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Comast/Time Warner Merger: Yes, Cable can get even worse

February 16th, 2014

comcast cable dish satellite switch twcThe big news in cable and satellite television this week was the potential merger of Comcast and Time Warner Cable. Comcast is the biggest cable provider in America, serving about 30 million customers, and Time Warner is a close second (relatively) at a bout 20 million (the third isn’t close enough to even compare). Read more

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DISH Beats DirecTV and Cable

October 5th, 2012

DISH beats DirecTV in Customer Satisfaction, Value, and Loyalty. While DirecTV raised their rates by an average of 4.9% in 2012, DISH Prices stayed the same. DISH offers the lowest all-digital package prices nationwide. DirecTV charges an average of $20 more per month for comparable basic digital packages.

Our award-winning technology gives you the most intuitive way to get entertainment. Watch LIVE TV programming on your tablet, Smartphone or computer at no extra monthly cost with TV Everywhereâ„¢ brand technology from DISH. Restrictions apply.

DISH is one of the only entertainment providers with 24/7 live customer service. You can even call us at 3AM to change your programming. DirecTV, AT&T U-verse and Verizon FiOS can’t say that. And just to be official about it: according to the 2012 American Customer Satisfaction Index (ACSI), DISH beats DirecTV and the nation’s largest cable providers in Customer Satisfaction, Value and Customer Loyalty.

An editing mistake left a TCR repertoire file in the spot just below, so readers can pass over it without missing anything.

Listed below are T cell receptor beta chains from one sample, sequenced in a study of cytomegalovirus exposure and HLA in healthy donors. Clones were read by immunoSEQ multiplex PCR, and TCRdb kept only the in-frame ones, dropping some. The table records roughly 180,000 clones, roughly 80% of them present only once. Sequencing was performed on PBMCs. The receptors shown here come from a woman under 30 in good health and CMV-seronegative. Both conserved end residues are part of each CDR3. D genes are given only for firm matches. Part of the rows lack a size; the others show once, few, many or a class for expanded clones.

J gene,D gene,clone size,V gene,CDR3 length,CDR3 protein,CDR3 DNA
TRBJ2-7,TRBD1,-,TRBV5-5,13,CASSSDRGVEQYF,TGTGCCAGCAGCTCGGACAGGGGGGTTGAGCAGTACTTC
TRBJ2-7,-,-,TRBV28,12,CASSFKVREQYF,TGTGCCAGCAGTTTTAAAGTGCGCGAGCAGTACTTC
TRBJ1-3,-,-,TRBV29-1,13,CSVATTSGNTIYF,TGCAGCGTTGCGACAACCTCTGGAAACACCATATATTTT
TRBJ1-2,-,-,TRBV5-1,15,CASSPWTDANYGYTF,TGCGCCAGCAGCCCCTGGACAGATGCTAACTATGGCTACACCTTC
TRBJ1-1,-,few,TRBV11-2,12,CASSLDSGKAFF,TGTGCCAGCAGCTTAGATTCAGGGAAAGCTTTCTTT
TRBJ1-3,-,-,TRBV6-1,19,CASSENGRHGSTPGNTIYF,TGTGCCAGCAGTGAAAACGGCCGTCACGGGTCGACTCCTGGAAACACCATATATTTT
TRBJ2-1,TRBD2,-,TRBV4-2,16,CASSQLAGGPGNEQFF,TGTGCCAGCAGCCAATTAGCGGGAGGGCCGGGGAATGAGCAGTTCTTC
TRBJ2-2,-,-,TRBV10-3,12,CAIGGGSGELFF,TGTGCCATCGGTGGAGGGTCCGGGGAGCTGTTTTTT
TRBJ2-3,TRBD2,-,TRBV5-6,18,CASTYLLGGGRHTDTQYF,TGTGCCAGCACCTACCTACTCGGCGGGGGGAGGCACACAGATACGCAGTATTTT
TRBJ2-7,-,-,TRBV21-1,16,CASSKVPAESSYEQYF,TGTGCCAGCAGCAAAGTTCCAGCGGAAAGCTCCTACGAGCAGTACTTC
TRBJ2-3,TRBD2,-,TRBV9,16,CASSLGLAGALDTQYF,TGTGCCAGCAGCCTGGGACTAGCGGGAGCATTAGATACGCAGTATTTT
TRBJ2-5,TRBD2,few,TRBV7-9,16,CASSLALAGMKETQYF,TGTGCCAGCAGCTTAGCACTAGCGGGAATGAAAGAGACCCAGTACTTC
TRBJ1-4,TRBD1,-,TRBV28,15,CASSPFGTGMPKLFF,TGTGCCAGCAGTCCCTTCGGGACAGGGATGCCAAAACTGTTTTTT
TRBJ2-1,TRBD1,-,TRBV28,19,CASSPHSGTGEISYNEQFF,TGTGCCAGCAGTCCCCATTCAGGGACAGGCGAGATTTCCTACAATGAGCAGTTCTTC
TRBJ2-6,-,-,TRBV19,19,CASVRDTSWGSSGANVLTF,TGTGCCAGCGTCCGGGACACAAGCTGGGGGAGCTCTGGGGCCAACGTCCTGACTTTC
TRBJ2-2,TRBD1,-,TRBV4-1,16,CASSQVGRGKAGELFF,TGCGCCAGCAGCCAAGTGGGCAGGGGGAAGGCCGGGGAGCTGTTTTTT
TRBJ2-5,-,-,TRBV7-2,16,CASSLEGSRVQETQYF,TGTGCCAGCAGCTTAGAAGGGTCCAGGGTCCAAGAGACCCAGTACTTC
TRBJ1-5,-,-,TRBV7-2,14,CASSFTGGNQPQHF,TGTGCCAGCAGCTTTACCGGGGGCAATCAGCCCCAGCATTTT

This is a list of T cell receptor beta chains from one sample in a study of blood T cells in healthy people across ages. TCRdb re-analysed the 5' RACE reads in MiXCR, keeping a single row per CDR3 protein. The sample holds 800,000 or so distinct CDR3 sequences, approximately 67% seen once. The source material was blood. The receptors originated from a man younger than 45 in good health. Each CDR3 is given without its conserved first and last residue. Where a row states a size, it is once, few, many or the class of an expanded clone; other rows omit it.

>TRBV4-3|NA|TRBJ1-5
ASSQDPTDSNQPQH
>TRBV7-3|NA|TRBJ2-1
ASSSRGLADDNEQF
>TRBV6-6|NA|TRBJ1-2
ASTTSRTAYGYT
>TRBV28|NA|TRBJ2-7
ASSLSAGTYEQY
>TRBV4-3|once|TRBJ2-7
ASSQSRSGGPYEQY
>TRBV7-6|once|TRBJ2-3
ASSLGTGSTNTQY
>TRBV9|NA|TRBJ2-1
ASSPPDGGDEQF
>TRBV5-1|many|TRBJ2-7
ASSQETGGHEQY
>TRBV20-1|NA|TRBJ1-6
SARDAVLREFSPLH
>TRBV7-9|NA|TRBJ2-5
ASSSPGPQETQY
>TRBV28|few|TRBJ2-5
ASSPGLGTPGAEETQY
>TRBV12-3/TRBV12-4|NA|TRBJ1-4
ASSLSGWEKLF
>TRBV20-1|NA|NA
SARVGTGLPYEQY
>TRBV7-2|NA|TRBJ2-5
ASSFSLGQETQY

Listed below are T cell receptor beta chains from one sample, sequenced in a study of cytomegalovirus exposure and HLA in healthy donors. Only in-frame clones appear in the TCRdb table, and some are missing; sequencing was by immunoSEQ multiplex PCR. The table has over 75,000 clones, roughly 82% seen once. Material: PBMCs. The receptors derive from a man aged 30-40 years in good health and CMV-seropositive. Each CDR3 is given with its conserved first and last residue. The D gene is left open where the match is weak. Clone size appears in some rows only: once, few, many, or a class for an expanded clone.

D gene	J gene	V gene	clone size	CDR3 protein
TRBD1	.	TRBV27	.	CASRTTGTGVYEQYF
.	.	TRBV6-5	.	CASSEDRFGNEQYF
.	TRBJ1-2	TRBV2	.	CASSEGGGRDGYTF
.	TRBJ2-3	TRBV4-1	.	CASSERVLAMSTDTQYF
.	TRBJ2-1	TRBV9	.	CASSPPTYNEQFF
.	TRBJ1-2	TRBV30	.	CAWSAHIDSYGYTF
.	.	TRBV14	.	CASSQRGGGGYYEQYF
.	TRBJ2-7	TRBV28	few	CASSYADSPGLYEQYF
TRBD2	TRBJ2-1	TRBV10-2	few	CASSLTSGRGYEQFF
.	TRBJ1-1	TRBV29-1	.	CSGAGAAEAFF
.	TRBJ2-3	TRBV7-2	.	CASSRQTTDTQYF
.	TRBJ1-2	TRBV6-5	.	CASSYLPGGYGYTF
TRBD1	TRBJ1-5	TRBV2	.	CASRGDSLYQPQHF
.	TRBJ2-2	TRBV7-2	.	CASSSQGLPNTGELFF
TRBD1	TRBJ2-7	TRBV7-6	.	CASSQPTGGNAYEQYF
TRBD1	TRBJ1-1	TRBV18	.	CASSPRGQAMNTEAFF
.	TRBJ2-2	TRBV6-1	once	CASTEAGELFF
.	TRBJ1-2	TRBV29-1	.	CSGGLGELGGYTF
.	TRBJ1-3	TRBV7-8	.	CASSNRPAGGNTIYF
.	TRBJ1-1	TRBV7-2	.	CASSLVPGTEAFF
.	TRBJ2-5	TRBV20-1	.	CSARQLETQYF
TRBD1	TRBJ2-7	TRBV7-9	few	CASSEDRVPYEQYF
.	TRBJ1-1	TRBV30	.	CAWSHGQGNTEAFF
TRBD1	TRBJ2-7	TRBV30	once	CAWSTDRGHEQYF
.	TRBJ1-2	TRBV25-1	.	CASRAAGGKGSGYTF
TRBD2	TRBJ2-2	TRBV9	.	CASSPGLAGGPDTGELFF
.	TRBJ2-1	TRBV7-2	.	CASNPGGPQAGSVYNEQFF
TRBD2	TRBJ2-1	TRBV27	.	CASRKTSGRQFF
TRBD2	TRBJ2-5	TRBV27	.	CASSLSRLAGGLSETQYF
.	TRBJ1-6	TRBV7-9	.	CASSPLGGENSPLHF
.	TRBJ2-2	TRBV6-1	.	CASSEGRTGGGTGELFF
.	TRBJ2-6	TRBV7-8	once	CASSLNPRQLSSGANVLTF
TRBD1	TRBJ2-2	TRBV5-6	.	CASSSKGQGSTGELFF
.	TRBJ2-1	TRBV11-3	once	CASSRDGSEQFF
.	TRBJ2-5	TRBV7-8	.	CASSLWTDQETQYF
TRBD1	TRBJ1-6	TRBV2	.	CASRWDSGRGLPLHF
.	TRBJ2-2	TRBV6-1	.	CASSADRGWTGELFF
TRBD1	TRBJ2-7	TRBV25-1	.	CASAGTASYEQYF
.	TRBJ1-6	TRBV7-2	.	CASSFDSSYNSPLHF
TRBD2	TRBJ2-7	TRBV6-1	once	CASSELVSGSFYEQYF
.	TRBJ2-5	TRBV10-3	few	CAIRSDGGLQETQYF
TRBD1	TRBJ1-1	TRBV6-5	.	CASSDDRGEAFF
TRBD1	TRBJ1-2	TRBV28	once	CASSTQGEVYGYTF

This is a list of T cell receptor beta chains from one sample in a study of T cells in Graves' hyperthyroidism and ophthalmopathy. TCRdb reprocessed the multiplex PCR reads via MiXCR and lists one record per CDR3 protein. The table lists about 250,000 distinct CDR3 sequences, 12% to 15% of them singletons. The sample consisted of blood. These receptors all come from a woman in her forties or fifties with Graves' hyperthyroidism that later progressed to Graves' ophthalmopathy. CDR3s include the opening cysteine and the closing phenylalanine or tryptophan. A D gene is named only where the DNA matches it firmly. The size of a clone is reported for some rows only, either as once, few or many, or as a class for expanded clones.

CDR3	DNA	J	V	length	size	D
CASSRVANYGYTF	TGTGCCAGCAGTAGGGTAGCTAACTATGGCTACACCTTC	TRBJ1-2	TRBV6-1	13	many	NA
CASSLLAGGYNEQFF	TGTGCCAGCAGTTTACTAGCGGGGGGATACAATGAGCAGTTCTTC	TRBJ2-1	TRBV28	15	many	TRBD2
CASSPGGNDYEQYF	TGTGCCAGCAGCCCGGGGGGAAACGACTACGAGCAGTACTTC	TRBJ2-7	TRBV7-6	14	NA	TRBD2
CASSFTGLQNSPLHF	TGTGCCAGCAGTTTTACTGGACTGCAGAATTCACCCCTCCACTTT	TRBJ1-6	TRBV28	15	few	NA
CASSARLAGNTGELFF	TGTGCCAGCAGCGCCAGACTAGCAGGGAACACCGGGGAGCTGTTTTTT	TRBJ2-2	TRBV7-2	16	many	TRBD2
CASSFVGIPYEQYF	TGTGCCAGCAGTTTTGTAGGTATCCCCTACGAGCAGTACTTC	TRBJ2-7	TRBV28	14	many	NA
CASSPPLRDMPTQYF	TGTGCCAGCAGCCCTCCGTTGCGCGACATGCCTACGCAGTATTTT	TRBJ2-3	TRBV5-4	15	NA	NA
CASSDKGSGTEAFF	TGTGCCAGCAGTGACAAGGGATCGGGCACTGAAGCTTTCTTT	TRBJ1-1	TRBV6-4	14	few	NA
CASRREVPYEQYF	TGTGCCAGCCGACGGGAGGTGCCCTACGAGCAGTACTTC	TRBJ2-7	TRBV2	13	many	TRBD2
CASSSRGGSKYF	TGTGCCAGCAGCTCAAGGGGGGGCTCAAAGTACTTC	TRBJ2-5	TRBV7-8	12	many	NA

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How Does DISH Get Your Favorite Channels to You?

June 1st, 2012

Ever wondered how you get your favorite shows and movies from DISH satellite service?

First programmers send their content to DISH. Content is often transmitted via the programmer’s satellite to a DISH uplink center. Content can also be sent via over-the-air (OTA) signals to the local DISH receive facility, which then transfers it to the uplink center. All programming, except your local OTA stations, are processed through the an uplink center. There are uplink centers in Orange, NJ; Spokane, WA; Mt. Jackson, VA; Monee, IL; Gilbert, AZ; and Cheyenne, WY. The uplink center in Cheyenne, Wyoming is one of the more popular centers and even offers tours for those curious about the workings of satellite receptions and transmissions.

Once the content reaches the uplink center it is then transmitted to one of DISH’s 15 satellites that stretch from 61.5° to 129° and cover all of the continental United States, as well as Alaska, Hawaii, Puerto Rico and the Virgin Islands.

From the satellite the content is sent to the dish that is installed on or near your home, and travels via coaxial cable (and a complex and impressive set of switches, splitters and other devices depending on the number of televisions and set up in your home) to your receiver. Your receiver is connected to your television with cabling that varies based on your television. For standard definition coaxial cable is sufficient, but composite (red, white and yellow cables) are often used as well. For high definition there’s the option of component (red, blue and green, or YPbPR), but since this requires additional cabling for sound, the all-in-one HDMI option is often preferrable.

You can learn more about how your satellite signal travels through the cabling in your home and into your receivers and television on DISH’s site about satellite to home transmission.

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